Product Description: This Deumer Pilot Badge has outstanding eye appeal, and is a very rare badge to find. This is a true Deumer produced piece, and is the variant known to collectors as the “D2” pattern. It’s a high quality, early production piece, made of nickel silver. The wreath of oak and laurel leaves retains nice original silver finish, with some expected age toning, as well as some original shine. The eagle is a great Deumer produced example, regarded as one of the best-looking eagle designs made by any of the manufacturers. It retains nearly all of the original dark burnishing, with only slight wear. The obverse of this badge shows wonderful detail throughout. On the reverse, this handsome badge is nicely marked behind the eagle with “W. Deumer, Lüdenscheid.” The hardware is correct for this maker, with textbook Deumer rivets. The attachment pin is functional, and remains nice and straight, with a blunt tip to the end. This Deumer Pilot Badge is a choice example of a seldom encountered badge. The condition rates as excellent.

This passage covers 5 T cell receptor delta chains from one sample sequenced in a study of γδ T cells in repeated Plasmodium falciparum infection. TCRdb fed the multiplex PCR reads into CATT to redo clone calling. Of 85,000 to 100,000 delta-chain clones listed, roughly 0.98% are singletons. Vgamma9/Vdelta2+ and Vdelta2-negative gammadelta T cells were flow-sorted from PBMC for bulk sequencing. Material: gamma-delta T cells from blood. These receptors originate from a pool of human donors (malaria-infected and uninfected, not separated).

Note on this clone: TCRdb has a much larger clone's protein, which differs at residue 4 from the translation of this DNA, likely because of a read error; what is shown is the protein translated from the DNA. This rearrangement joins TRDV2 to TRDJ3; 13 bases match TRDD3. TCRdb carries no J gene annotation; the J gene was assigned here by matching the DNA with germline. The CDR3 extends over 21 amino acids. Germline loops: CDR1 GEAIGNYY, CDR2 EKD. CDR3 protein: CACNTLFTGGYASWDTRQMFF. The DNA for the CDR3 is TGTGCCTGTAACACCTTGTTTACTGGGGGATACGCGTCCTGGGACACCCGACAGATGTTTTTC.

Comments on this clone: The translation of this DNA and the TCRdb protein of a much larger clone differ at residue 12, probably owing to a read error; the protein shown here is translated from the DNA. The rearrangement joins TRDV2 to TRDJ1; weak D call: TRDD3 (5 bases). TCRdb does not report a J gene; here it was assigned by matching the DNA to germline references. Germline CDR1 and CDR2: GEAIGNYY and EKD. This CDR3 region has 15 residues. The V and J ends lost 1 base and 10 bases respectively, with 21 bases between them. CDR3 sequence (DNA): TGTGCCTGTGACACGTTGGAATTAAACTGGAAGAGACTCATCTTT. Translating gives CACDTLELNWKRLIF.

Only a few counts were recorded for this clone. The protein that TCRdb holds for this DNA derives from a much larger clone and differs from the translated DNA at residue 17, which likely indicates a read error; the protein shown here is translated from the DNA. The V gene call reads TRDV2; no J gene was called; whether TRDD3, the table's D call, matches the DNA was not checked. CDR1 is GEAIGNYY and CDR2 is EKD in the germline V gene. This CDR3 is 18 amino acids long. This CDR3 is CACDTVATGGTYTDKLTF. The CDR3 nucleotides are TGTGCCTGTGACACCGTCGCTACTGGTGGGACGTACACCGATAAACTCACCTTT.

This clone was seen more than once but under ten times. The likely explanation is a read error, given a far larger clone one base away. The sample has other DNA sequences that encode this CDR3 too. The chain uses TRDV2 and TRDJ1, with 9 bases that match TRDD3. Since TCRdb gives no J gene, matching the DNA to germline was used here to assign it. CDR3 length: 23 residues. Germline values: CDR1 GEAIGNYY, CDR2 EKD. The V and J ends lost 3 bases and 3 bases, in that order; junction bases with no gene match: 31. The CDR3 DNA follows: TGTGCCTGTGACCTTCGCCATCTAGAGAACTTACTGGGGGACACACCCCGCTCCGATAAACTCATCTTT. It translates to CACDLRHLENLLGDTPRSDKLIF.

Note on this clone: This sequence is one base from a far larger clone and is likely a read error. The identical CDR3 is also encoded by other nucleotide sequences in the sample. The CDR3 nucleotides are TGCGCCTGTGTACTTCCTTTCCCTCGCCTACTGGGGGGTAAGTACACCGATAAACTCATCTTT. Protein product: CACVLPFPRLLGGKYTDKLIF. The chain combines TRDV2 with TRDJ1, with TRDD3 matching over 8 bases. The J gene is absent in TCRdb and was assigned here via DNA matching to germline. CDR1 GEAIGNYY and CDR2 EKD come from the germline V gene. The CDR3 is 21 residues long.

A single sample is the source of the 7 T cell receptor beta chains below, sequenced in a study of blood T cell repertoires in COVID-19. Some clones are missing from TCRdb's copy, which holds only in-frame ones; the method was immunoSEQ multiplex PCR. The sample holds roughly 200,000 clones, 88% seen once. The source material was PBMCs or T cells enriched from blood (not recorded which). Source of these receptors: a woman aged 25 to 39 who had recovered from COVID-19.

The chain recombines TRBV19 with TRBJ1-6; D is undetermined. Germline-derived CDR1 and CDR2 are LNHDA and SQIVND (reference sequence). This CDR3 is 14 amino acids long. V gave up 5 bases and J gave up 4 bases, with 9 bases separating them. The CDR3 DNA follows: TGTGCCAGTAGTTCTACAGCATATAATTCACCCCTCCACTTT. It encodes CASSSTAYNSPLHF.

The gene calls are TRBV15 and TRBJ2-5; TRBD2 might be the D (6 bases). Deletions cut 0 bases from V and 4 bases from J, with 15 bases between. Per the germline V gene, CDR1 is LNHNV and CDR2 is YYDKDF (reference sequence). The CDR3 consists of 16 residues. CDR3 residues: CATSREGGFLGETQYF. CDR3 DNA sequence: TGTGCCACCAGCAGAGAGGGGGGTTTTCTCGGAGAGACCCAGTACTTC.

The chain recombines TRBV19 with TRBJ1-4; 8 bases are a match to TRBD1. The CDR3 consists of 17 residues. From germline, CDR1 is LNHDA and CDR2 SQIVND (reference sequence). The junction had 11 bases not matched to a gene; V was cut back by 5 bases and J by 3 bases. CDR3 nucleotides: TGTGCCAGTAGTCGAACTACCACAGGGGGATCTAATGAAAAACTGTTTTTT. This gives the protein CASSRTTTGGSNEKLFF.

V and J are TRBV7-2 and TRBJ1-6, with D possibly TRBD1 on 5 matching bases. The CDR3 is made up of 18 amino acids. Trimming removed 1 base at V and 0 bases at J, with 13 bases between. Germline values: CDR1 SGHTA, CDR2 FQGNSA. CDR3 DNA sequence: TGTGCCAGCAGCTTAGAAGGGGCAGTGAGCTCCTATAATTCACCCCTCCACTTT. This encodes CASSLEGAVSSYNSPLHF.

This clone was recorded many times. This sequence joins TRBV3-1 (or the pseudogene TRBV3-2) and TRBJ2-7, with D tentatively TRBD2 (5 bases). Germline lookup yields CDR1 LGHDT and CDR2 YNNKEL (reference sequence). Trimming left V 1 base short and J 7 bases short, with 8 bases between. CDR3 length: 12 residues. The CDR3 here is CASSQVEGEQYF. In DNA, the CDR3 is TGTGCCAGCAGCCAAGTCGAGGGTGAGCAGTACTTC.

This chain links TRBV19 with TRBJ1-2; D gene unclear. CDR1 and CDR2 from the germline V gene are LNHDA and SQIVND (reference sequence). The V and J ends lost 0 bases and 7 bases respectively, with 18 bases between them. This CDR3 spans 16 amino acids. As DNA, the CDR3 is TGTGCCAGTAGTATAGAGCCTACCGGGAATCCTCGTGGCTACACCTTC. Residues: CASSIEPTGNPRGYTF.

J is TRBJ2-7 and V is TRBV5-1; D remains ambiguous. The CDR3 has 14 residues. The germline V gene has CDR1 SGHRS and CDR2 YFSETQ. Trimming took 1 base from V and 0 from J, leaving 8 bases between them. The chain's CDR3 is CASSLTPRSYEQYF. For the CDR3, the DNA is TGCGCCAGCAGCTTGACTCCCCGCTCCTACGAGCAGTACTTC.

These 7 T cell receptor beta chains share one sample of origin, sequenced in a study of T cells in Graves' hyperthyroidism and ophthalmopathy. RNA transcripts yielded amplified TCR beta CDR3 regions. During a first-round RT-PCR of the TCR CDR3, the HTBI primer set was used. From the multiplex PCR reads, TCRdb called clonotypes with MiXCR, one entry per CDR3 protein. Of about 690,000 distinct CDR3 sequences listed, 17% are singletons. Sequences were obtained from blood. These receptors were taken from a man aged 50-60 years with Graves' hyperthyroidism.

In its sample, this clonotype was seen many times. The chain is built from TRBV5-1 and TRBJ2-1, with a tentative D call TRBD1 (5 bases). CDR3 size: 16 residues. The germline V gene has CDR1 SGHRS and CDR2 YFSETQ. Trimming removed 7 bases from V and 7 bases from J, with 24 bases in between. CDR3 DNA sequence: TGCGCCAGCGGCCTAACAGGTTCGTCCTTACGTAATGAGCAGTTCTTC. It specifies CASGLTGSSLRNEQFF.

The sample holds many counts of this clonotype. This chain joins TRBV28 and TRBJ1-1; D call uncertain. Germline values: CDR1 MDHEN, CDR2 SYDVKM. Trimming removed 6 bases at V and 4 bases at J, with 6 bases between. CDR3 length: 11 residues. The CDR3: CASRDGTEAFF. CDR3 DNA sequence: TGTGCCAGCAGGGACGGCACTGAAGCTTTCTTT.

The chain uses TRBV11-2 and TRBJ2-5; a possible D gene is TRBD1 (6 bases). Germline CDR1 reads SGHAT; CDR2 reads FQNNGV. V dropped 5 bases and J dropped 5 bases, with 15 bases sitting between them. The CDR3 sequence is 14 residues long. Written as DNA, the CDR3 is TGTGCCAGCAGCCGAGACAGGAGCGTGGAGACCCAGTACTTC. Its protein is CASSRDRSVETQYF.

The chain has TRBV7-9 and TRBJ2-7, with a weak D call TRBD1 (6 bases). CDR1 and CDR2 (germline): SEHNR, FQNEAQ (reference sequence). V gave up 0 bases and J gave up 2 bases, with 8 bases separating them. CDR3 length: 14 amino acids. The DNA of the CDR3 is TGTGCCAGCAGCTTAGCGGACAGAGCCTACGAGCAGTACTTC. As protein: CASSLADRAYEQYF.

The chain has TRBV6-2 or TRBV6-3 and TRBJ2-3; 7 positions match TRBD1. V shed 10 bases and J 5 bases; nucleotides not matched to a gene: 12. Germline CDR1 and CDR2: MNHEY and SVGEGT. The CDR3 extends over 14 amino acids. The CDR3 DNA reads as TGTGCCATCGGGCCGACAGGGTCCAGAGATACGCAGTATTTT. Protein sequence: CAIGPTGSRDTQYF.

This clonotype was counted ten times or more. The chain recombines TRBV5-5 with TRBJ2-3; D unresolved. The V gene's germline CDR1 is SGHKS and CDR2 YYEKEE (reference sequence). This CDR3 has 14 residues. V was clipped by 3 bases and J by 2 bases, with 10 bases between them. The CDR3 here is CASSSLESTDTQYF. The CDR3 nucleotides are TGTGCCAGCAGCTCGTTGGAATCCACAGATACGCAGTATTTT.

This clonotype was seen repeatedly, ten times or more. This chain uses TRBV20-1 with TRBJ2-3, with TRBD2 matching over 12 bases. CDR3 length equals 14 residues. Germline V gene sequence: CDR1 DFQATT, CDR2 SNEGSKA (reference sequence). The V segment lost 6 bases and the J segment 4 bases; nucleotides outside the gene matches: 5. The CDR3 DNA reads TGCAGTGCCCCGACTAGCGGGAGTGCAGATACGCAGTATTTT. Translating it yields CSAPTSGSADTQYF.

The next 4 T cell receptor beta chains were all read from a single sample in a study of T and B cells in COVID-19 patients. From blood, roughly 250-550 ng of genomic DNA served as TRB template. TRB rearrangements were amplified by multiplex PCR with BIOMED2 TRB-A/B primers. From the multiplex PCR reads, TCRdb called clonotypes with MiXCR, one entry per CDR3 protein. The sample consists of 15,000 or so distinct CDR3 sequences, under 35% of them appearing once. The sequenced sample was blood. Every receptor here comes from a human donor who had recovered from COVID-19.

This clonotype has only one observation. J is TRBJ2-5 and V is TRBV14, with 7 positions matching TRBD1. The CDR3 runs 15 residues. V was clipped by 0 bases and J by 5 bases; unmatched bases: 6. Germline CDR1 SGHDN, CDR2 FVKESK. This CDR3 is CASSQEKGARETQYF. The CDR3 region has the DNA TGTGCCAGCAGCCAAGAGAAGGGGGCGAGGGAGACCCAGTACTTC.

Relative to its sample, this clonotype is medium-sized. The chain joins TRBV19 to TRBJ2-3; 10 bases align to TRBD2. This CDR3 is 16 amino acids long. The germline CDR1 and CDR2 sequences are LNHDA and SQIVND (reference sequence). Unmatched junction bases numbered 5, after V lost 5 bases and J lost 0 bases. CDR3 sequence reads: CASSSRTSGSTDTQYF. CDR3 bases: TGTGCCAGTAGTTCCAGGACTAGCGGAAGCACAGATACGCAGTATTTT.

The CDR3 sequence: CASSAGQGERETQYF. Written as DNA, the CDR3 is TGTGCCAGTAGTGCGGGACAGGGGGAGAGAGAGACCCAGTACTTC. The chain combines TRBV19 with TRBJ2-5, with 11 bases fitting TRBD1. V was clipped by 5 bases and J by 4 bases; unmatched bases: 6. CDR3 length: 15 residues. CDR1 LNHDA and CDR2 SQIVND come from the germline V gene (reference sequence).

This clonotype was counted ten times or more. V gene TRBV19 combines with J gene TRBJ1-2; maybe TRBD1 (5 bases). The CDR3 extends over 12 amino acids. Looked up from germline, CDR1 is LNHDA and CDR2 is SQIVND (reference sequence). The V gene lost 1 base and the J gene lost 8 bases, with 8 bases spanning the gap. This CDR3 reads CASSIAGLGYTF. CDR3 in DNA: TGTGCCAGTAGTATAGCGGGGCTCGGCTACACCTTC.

Historical Description: The Luftwaffe Pilot Badge was instituted by Reichsmarschall Hermann Göring on August 12, 1935. It was among the earliest badges introduced in the German Wehrmacht and was worn by all qualified pilots in the German Air Force, similar to the “wings” worn by some other armies. The design of the badge featured a large, swooping eagle clutching the German national swastika emblem, surrounded by a wreath of oak and laurel leaves. The badge was normally presented in a blue hinged case. It was worn on the upper left uniform pocket, and a cloth version was also authorized for field use. In the nearly ten years from the introduction of this badge, to the end of WWII, the manufacturers of these awards made many changes in the features of the designs. Some companies, like Juncker, Assmann, and Deumer, had early first pattern badges which looked completely different from later pieces by the same manufacturers. Pilot badges were made of aluminum, nickel silver, plated Tombak, and zinc. The eagle was always a separate piece, riveted to the wreath, with different manufacturers using different rivet designs. As the war progressed, and dies wore out, many makers produced badges with subtle changes. All of these changes, over time, opened up a large spectrum of variation collecting for Luftwaffe badge collectors.
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